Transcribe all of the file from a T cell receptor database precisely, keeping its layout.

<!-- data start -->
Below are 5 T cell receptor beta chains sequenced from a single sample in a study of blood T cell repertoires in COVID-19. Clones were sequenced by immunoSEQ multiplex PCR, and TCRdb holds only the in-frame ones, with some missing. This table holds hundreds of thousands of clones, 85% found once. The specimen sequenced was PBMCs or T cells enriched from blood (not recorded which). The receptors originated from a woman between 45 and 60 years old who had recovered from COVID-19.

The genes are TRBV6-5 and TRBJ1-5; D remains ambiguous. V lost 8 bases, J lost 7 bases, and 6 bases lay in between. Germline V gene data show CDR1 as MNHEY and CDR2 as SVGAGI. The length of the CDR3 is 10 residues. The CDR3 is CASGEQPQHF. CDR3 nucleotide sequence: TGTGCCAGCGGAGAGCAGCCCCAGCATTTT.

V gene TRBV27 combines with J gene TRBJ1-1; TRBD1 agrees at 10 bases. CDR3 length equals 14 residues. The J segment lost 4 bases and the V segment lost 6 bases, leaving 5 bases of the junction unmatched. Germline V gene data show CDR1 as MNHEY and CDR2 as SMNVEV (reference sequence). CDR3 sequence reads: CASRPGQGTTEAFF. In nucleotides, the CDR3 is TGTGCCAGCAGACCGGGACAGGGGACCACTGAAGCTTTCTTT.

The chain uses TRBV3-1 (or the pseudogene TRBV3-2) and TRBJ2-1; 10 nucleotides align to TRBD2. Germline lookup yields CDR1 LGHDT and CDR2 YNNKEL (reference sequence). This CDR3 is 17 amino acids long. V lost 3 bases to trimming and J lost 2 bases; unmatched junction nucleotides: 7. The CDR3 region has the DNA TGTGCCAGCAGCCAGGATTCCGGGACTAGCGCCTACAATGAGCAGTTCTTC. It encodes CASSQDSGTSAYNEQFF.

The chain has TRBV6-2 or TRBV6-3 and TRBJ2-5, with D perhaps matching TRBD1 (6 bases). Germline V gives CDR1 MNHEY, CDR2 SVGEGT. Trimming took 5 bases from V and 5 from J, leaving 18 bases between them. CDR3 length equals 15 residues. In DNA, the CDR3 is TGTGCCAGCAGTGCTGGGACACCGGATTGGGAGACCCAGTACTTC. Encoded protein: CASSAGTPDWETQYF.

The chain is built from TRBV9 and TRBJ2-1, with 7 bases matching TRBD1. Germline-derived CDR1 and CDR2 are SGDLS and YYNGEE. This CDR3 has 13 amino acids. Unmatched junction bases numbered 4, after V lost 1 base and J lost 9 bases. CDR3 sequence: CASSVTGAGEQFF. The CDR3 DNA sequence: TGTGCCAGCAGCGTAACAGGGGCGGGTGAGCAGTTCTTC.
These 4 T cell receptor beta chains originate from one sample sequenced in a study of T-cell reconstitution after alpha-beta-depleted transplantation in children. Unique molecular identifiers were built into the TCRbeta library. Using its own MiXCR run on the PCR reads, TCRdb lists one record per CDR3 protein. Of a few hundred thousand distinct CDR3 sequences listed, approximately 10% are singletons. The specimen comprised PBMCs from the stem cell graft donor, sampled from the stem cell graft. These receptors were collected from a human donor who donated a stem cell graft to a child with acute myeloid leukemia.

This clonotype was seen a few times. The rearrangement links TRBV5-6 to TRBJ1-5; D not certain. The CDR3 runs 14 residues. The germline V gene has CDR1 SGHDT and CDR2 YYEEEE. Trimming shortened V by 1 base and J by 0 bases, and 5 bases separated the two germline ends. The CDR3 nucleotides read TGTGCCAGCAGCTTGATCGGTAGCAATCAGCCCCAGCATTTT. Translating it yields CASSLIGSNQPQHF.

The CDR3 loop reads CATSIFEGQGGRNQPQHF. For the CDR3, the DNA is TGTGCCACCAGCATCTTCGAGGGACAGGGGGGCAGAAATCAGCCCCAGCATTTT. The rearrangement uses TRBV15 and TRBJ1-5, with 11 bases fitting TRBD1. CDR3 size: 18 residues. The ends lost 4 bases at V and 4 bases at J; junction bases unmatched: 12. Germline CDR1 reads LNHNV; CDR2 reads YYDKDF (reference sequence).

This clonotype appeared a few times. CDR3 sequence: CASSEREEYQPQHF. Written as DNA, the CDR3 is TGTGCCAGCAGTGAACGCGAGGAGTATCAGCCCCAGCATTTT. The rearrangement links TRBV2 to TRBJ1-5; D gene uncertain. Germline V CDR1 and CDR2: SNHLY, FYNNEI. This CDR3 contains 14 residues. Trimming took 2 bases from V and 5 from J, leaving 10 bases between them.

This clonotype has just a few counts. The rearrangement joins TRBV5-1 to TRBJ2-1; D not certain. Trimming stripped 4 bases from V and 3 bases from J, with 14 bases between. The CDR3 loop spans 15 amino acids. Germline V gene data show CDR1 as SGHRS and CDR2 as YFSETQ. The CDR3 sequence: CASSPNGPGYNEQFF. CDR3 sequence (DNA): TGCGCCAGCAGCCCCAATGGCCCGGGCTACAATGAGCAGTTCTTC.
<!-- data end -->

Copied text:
Below are 5 T cell receptor beta chains sequenced from a single sample in a study of blood T cell repertoires in COVID-19. Clones were sequenced by immunoSEQ multiplex PCR, and TCRdb holds only the in-frame ones, with some missing. This table holds hundreds of thousands of clones, 85% found once. The specimen sequenced was PBMCs or T cells enriched from blood (not recorded which). The receptors originated from a woman between 45 and 60 years old who had recovered from COVID-19.

The genes are TRBV6-5 and TRBJ1-5; D remains ambiguous. V lost 8 bases, J lost 7 bases, and 6 bases lay in between. Germline V gene data show CDR1 as MNHEY and CDR2 as SVGAGI. The length of the CDR3 is 10 residues. The CDR3 is CASGEQPQHF. CDR3 nucleotide sequence: TGTGCCAGCGGAGAGCAGCCCCAGCATTTT.

V gene TRBV27 combines with J gene TRBJ1-1; TRBD1 agrees at 10 bases. CDR3 length equals 14 residues. The J segment lost 4 bases and the V segment lost 6 bases, leaving 5 bases of the junction unmatched. Germline V gene data show CDR1 as MNHEY and CDR2 as SMNVEV (reference sequence). CDR3 sequence reads: CASRPGQGTTEAFF. In nucleotides, the CDR3 is TGTGCCAGCAGACCGGGACAGGGGACCACTGAAGCTTTCTTT.

The chain uses TRBV3-1 (or the pseudogene TRBV3-2) and TRBJ2-1; 10 nucleotides align to TRBD2. Germline lookup yields CDR1 LGHDT and CDR2 YNNKEL (reference sequence). This CDR3 is 17 amino acids long. V lost 3 bases to trimming and J lost 2 bases; unmatched junction nucleotides: 7. The CDR3 region has the DNA TGTGCCAGCAGCCAGGATTCCGGGACTAGCGCCTACAATGAGCAGTTCTTC. It encodes CASSQDSGTSAYNEQFF.

The chain has TRBV6-2 or TRBV6-3 and TRBJ2-5, with D perhaps matching TRBD1 (6 bases). Germline V gives CDR1 MNHEY, CDR2 SVGEGT. Trimming took 5 bases from V and 5 from J, leaving 18 bases between them. CDR3 length equals 15 residues. In DNA, the CDR3 is TGTGCCAGCAGTGCTGGGACACCGGATTGGGAGACCCAGTACTTC. Encoded protein: CASSAGTPDWETQYF.

The chain is built from TRBV9 and TRBJ2-1, with 7 bases matching TRBD1. Germline-derived CDR1 and CDR2 are SGDLS and YYNGEE. This CDR3 has 13 amino acids. Unmatched junction bases numbered 4, after V lost 1 base and J lost 9 bases. CDR3 sequence: CASSVTGAGEQFF. The CDR3 DNA sequence: TGTGCCAGCAGCGTAACAGGGGCGGGTGAGCAGTTCTTC.
These 4 T cell receptor beta chains originate from one sample sequenced in a study of T-cell reconstitution after alpha-beta-depleted transplantation in children. Unique molecular identifiers were built into the TCRbeta library. Using its own MiXCR run on the PCR reads, TCRdb lists one record per CDR3 protein. Of a few hundred thousand distinct CDR3 sequences listed, approximately 10% are singletons. The specimen comprised PBMCs from the stem cell graft donor, sampled from the stem cell graft. These receptors were collected from a human donor who donated a stem cell graft to a child with acute myeloid leukemia.

This clonotype was seen a few times. The rearrangement links TRBV5-6 to TRBJ1-5; D not certain. The CDR3 runs 14 residues. The germline V gene has CDR1 SGHDT and CDR2 YYEEEE. Trimming shortened V by 1 base and J by 0 bases, and 5 bases separated the two germline ends. The CDR3 nucleotides read TGTGCCAGCAGCTTGATCGGTAGCAATCAGCCCCAGCATTTT. Translating it yields CASSLIGSNQPQHF.

The CDR3 loop reads CATSIFEGQGGRNQPQHF. For the CDR3, the DNA is TGTGCCACCAGCATCTTCGAGGGACAGGGGGGCAGAAATCAGCCCCAGCATTTT. The rearrangement uses TRBV15 and TRBJ1-5, with 11 bases fitting TRBD1. CDR3 size: 18 residues. The ends lost 4 bases at V and 4 bases at J; junction bases unmatched: 12. Germline CDR1 reads LNHNV; CDR2 reads YYDKDF (reference sequence).

This clonotype appeared a few times. CDR3 sequence: CASSEREEYQPQHF. Written as DNA, the CDR3 is TGTGCCAGCAGTGAACGCGAGGAGTATCAGCCCCAGCATTTT. The rearrangement links TRBV2 to TRBJ1-5; D gene uncertain. Germline V CDR1 and CDR2: SNHLY, FYNNEI. This CDR3 contains 14 residues. Trimming took 2 bases from V and 5 from J, leaving 10 bases between them.

This clonotype has just a few counts. The rearrangement joins TRBV5-1 to TRBJ2-1; D not certain. Trimming stripped 4 bases from V and 3 bases from J, with 14 bases between. The CDR3 loop spans 15 amino acids. Germline V gene data show CDR1 as SGHRS and CDR2 as YFSETQ. The CDR3 sequence: CASSPNGPGYNEQFF. CDR3 sequence (DNA): TGCGCCAGCAGCCCCAATGGCCCGGGCTACAATGAGCAGTTCTTC.